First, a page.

Friday, February 03, 2012
Ben Gazzara (1930-2012)
We've lost yet another of the unofficial John Cassavetes repertory company with the news that the great Ben Gazzara lost his battle with pancreatic cancer Friday at the age of 81. Gazzara left his mark on stage, screen and television throughout his long career and never abandoned his taste for taking risks beyond the works of Cassavetes, who directed Gazzara in three films and co-starred with him in two movies directed by others, eventually appearing in films by directors such as David Mamet, Vincent Gallo, the Coen brothers, Todd Solondz, Spike Lee, Lars von Trier and Gérard Depardieu.
A native Manhattanite from a working class family, once the acting bug bit Gazzara, he studied under Lee Strasberg at The Actors Studio. He made his Broadway debut in 1953 in Calder Willingham's adaptation of his own novel End as a Man which earned Gazzara a 1954 Theater World Award. In March 1955, he created the role of Brick in the original production of Tennessee Williams' Cat on a Hot Tin Roof under Elia Kazan's direction. Barbara Bel Geddes had the role of the original Maggie and Burl Ives put his mark on Big Daddy. Only Ives and Madeleine Sherwood as sister woman Mae made the leap to the 1958 movie version. Though the Pulitzer Prize-winning play was a huge hit, Gazzara departed it later in 1955 to take the lead role of Johnny Pope in A Hatful or Rain written by Michael V. Gazzo, who movie buffs undoubtedly know better as Frankie Pentageli in The Godfather Part II. The play concerned a Korean War veteran who came home addicted to morphine and how it tore his family apart, It earned Gazzara his first Tony nomination as lead actor and co-star Anthony Franciosa a nomination as featured actor as his younger brother. When it was made into a film in 1957, Don Murray got to play Johnny though Franciosa kept his part and earned an Oscar nomination in the lead category. Gazzara's final Broadway appearance in the 1950s was a gigantic flop. The Night Circus also was written by Gazzo, but it closed after seven performances. It did co-star Janice Rule, who Gazzara would wed in 1961. For the remainder of his New York stage career, he would receive two more Tony nominations (but never a win). One for playing George to Colleen Dewhurst's Martha in a revival of Edward Albee's Who's Afraid of Virginia Woolf, the other for an evening of paired one acts: Eugene O'Neill's Hughie and David Scott Milton's Duet. In 2004, he received a Drama Desk nomination for solo performance for his off-Broadway play Nobody Don't Like Yogi about baseball legend Yogi Berra, which he took on tour. He received a 2006 Drama Desk Award as part of the winning ensemble for the Broadway revival of Clifford Odets' Awake and Sing!, his last stage appearance.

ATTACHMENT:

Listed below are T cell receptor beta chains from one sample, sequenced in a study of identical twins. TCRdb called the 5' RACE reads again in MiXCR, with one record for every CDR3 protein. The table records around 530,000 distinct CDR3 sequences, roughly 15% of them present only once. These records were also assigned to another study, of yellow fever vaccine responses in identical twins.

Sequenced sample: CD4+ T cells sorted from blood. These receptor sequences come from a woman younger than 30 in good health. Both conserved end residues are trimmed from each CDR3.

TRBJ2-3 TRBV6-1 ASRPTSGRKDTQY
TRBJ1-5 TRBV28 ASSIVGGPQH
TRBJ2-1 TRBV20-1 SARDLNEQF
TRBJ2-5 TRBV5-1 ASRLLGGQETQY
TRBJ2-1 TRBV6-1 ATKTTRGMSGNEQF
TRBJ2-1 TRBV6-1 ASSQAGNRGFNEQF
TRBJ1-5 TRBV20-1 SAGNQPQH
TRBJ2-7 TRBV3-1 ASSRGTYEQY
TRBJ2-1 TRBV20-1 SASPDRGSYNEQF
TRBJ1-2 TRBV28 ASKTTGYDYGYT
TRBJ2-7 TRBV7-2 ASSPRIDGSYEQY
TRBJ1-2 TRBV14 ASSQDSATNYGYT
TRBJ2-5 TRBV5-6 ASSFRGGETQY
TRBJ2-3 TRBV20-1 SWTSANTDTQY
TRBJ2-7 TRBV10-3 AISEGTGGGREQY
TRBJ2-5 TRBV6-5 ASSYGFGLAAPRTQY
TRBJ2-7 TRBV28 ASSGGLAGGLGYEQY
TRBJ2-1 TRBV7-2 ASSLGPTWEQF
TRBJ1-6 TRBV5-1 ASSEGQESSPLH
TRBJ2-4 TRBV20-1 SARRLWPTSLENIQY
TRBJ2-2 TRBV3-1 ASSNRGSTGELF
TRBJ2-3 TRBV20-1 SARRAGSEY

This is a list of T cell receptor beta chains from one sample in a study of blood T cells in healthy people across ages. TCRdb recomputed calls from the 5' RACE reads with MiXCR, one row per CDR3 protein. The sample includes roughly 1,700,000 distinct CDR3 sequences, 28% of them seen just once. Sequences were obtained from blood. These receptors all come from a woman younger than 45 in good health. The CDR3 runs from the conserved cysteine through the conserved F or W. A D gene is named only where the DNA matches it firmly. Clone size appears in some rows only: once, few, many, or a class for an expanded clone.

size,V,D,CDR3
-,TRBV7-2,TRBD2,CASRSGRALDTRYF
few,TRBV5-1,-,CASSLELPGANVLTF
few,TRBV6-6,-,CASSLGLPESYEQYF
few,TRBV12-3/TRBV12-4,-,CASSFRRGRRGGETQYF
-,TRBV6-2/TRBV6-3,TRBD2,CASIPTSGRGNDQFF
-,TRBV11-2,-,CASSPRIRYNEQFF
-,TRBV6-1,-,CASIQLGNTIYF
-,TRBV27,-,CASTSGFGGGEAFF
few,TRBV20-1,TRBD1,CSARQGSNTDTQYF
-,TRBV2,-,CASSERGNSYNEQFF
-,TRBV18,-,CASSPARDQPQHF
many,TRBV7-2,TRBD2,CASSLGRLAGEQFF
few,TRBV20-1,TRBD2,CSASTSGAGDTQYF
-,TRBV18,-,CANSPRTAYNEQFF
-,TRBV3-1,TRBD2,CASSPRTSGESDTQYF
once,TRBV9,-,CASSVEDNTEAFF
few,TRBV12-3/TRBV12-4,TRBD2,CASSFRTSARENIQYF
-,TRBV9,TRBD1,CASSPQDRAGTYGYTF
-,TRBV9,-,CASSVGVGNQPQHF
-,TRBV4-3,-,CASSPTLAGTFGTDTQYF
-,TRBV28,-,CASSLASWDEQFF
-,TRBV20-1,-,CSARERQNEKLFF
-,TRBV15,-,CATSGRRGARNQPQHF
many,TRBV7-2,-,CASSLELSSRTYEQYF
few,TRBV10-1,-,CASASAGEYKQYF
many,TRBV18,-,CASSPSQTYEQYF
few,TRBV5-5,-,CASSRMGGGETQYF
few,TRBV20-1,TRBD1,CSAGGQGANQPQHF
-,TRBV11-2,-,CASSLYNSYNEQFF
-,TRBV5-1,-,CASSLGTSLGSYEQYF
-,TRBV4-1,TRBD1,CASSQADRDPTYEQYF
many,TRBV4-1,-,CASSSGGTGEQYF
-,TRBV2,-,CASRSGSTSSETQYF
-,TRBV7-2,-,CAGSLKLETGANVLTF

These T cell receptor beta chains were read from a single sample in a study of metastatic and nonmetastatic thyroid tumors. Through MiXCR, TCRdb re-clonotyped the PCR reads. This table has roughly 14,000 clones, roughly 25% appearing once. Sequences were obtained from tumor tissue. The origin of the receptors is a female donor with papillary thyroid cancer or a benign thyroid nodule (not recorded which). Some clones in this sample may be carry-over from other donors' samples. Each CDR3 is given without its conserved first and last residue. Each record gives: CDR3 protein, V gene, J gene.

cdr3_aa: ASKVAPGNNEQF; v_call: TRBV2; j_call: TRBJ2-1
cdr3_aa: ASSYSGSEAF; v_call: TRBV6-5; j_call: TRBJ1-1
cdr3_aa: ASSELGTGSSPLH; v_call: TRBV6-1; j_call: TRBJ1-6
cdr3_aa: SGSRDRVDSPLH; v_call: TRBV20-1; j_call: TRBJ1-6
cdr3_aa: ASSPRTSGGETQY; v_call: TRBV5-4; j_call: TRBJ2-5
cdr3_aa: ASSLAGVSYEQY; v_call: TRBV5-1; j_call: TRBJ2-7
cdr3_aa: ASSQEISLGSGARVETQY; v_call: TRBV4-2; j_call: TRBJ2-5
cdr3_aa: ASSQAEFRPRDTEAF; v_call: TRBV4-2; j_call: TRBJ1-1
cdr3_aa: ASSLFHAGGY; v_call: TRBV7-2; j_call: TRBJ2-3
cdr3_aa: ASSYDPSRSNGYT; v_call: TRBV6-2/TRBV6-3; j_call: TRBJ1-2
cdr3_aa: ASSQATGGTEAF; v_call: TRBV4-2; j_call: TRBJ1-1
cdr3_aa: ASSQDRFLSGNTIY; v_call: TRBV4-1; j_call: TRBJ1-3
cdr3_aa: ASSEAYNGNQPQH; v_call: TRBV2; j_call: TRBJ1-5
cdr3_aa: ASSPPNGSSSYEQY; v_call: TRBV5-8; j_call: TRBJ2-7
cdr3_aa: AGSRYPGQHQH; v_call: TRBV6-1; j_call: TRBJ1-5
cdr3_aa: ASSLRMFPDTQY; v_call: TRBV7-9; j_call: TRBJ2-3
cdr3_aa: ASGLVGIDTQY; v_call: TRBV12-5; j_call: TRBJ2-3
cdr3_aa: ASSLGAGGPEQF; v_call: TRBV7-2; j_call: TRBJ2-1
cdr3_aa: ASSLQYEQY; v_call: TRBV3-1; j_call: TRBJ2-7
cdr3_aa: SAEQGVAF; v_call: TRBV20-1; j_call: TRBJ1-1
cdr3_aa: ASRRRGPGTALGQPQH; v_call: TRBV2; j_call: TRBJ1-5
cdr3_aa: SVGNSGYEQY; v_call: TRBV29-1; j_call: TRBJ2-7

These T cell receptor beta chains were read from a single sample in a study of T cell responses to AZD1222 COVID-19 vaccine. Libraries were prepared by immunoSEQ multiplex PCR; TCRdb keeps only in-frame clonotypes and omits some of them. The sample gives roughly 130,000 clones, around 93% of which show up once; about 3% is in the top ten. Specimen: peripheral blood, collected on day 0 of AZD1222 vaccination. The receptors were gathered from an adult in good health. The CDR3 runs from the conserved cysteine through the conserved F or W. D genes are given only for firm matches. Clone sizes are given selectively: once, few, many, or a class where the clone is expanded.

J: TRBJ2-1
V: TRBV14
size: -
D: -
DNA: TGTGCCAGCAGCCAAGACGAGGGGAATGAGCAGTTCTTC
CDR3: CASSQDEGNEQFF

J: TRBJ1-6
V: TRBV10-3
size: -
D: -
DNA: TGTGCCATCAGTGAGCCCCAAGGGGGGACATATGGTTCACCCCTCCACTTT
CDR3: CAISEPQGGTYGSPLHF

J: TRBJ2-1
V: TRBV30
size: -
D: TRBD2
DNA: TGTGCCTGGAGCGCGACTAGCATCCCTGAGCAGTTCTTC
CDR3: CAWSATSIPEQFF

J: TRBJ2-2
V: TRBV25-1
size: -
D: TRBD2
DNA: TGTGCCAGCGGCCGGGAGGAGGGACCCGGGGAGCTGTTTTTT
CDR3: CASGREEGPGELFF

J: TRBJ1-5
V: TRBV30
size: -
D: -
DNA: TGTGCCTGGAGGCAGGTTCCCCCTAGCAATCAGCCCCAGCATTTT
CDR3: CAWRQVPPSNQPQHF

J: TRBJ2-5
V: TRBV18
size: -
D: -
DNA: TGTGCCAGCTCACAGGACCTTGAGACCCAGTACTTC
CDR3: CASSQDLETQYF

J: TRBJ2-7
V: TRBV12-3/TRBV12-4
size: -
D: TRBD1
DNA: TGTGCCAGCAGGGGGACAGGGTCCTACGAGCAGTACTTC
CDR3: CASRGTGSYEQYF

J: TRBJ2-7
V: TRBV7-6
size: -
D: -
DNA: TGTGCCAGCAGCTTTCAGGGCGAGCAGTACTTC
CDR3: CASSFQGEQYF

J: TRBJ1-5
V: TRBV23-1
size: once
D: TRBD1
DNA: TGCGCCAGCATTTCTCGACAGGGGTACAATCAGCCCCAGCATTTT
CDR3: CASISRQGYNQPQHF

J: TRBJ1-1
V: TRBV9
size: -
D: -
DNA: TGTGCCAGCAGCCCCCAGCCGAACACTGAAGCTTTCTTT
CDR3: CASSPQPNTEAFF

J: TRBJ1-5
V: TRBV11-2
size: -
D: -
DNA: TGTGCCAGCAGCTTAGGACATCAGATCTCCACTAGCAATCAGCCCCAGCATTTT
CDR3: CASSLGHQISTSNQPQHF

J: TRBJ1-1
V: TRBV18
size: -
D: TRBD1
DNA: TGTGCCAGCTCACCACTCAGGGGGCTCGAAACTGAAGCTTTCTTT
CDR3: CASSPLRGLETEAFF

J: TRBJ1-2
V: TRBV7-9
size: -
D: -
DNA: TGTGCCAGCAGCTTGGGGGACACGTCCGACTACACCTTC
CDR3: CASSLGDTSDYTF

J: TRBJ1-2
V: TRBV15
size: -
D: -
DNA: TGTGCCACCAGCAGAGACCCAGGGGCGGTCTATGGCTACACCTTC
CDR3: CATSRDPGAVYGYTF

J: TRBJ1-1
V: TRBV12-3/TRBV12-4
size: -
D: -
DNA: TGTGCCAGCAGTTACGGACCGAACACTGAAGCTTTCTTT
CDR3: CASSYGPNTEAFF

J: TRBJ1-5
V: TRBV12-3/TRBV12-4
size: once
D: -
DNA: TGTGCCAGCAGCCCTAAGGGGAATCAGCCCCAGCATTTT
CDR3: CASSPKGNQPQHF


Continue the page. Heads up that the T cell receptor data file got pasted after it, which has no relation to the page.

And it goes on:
Concurrent to his stage work in the 1950s, Gazzara appeared frequently on television, almost exclusively on the many live theater programs that originated from New York, though some episodic appearances pre-date his Broadway debut and stretch back to 1952 on series such as Treasury Men in Action, Danger and Justice. He didn't make his film debut until 1957 in The Strange One, which is the title they gave to a reworked version of the play End as a Man with many of the original Broadway cast repeating roles along with Gazzara including Pat Hingle, Peter Mark Richman (not using the Peter yet), Paul E. Richards and Arthur Storch. His second film in 1959 though is one of his works that will keep his memory alive as the defendant in Otto Preminger's Anatomy of a Murder starring James Stewart. The film still plays well today, though it's hardly as daring now as it was in its original release. While Gazzara always bounced between the three mediums, his only regular roles on series took place in the 1960s. First, as Det. Sgt. Nick Anderson on the 30 episodes of Arrest and Trial from 1963-1964, then as Paul Bryan in the far-more-successful Run for Your Life which aired from 1965=1968 and earned him two Emmy nominations as outstanding lead actor in a drama series. He also was nominated in 1986 for the lead actor in the TV movie An Early Frost and won as supporting actor in a TV movie for the 2002 HBO film Hysterical Blindness.
Gazzara never stopped working and if I attempted to be comprehensive, I'd never finish this. It would be impossible to have seen everything he has made — I imagine even he never saw all of his films. I never realized how many movies he made in Italy. In The New York Times obit, it quotes a 1994 interview he gave to Cigar Aficionado magazine about those movies where he said, “You go where they love you.” So, forgive any omissions, because I'm finishing this fast.
You always want to start with the Cassavetes trilogy: Husbands, The Killing of a Chinese Bookie and Opening Night and how those working friendships spread to other projects such as Gazzara directing Husbands co-star Peter Falk in two episodes of Columbo and, many decades later Cassavetes' widow Gena Rowlands wrote a short film for her and Gazzara to star in that Gérard Depardieu directed as part of Paris, je t'aime . There was the incredibly goofy Patrick Swayze vehicle Road House where Gazzara played the bad guy, but he portrayed Brad Wesley in such a damn entertaining way you kept forgetting that he was the one you were supposed to be rooting against. His mysterious Mr. Klein, one of the many puzzling characters in David Mamet's puzzle picture The Spanish Prisoner. The magnificent duet of dysfunction that he and Anjelica Huston performed in Vincent Gallo's Buffalo '66. The neighborhood boss trying to play peacekeeper and vigilante at the same time in Spike Lee's Summer of Sam. Then he was part of the quirky ensembles that made up Todd Solondz's Happiness and the Coens' Big Lebowski.
Gazzara lived to take chances and loved to work and he did both about as well as anyone. RIP Mr. Gazzara.
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